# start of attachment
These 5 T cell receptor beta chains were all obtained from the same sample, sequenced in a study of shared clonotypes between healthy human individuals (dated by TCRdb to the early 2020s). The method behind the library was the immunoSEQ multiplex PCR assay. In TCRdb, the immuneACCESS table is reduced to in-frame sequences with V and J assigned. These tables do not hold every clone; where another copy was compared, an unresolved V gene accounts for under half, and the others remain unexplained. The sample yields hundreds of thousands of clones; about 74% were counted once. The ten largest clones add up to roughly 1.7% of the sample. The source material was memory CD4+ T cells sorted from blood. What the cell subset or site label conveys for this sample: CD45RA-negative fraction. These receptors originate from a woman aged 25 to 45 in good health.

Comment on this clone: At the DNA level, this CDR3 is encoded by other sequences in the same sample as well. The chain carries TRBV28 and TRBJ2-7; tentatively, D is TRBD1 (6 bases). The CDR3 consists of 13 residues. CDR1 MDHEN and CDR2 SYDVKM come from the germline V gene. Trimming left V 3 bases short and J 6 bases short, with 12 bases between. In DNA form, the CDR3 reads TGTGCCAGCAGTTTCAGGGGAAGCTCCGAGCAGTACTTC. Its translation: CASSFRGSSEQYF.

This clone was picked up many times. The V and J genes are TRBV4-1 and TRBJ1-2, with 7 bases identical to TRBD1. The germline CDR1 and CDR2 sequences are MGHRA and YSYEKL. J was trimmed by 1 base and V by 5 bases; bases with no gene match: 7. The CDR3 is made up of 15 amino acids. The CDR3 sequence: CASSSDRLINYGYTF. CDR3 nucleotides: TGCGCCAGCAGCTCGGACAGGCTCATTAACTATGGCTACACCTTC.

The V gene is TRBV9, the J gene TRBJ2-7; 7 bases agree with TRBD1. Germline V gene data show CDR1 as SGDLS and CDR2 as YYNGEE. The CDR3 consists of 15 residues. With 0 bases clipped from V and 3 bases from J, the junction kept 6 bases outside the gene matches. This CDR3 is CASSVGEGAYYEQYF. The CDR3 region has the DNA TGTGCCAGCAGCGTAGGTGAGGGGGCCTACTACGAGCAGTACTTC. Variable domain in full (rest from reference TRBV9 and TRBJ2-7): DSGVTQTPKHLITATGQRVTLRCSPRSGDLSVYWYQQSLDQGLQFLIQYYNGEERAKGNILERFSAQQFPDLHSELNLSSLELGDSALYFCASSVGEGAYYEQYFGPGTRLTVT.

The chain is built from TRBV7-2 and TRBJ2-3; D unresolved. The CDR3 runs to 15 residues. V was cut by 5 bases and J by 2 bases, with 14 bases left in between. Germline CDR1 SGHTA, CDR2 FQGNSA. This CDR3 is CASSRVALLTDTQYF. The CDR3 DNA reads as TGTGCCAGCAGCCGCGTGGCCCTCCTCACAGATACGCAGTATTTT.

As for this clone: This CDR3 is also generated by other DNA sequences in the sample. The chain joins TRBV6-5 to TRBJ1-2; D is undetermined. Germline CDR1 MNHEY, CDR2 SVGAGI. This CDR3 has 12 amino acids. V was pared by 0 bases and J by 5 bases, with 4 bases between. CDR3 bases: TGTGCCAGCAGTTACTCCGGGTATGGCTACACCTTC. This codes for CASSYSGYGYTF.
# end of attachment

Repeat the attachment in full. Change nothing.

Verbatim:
These 5 T cell receptor beta chains were all obtained from the same sample, sequenced in a study of shared clonotypes between healthy human individuals (dated by TCRdb to the early 2020s). The method behind the library was the immunoSEQ multiplex PCR assay. In TCRdb, the immuneACCESS table is reduced to in-frame sequences with V and J assigned. These tables do not hold every clone; where another copy was compared, an unresolved V gene accounts for under half, and the others remain unexplained. The sample yields hundreds of thousands of clones; about 74% were counted once. The ten largest clones add up to roughly 1.7% of the sample. The source material was memory CD4+ T cells sorted from blood. What the cell subset or site label conveys for this sample: CD45RA-negative fraction. These receptors originate from a woman aged 25 to 45 in good health.

Comment on this clone: At the DNA level, this CDR3 is encoded by other sequences in the same sample as well. The chain carries TRBV28 and TRBJ2-7; tentatively, D is TRBD1 (6 bases). The CDR3 consists of 13 residues. CDR1 MDHEN and CDR2 SYDVKM come from the germline V gene. Trimming left V 3 bases short and J 6 bases short, with 12 bases between. In DNA form, the CDR3 reads TGTGCCAGCAGTTTCAGGGGAAGCTCCGAGCAGTACTTC. Its translation: CASSFRGSSEQYF.

This clone was picked up many times. The V and J genes are TRBV4-1 and TRBJ1-2, with 7 bases identical to TRBD1. The germline CDR1 and CDR2 sequences are MGHRA and YSYEKL. J was trimmed by 1 base and V by 5 bases; bases with no gene match: 7. The CDR3 is made up of 15 amino acids. The CDR3 sequence: CASSSDRLINYGYTF. CDR3 nucleotides: TGCGCCAGCAGCTCGGACAGGCTCATTAACTATGGCTACACCTTC.

The V gene is TRBV9, the J gene TRBJ2-7; 7 bases agree with TRBD1. Germline V gene data show CDR1 as SGDLS and CDR2 as YYNGEE. The CDR3 consists of 15 residues. With 0 bases clipped from V and 3 bases from J, the junction kept 6 bases outside the gene matches. This CDR3 is CASSVGEGAYYEQYF. The CDR3 region has the DNA TGTGCCAGCAGCGTAGGTGAGGGGGCCTACTACGAGCAGTACTTC. Variable domain in full (rest from reference TRBV9 and TRBJ2-7): DSGVTQTPKHLITATGQRVTLRCSPRSGDLSVYWYQQSLDQGLQFLIQYYNGEERAKGNILERFSAQQFPDLHSELNLSSLELGDSALYFCASSVGEGAYYEQYFGPGTRLTVT.

The chain is built from TRBV7-2 and TRBJ2-3; D unresolved. The CDR3 runs to 15 residues. V was cut by 5 bases and J by 2 bases, with 14 bases left in between. Germline CDR1 SGHTA, CDR2 FQGNSA. This CDR3 is CASSRVALLTDTQYF. The CDR3 DNA reads as TGTGCCAGCAGCCGCGTGGCCCTCCTCACAGATACGCAGTATTTT.

As for this clone: This CDR3 is also generated by other DNA sequences in the sample. The chain joins TRBV6-5 to TRBJ1-2; D is undetermined. Germline CDR1 MNHEY, CDR2 SVGAGI. This CDR3 has 12 amino acids. V was pared by 0 bases and J by 5 bases, with 4 bases between. CDR3 bases: TGTGCCAGCAGTTACTCCGGGTATGGCTACACCTTC. This codes for CASSYSGYGYTF.